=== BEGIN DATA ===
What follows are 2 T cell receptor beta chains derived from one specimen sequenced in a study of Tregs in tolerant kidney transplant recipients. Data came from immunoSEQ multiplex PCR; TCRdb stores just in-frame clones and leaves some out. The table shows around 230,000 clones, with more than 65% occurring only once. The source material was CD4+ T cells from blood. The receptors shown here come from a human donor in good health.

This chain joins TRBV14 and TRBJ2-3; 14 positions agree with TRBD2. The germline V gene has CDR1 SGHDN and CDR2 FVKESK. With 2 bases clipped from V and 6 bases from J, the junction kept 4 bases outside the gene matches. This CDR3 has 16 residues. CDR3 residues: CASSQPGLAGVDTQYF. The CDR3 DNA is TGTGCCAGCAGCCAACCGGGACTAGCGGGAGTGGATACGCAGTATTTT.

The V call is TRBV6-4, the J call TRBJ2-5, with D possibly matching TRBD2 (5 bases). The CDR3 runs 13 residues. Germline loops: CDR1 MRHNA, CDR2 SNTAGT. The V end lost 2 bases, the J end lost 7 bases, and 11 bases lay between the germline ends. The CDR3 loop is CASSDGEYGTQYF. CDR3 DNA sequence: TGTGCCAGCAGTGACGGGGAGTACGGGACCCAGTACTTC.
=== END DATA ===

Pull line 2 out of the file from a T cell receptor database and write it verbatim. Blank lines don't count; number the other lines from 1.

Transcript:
This chain joins TRBV14 and TRBJ2-3; 14 positions agree with TRBD2. The germline V gene has CDR1 SGHDN and CDR2 FVKESK. With 2 bases clipped from V and 6 bases from J, the junction kept 4 bases outside the gene matches. This CDR3 has 16 residues. CDR3 residues: CASSQPGLAGVDTQYF. The CDR3 DNA is TGTGCCAGCAGCCAACCGGGACTAGCGGGAGTGGATACGCAGTATTTT.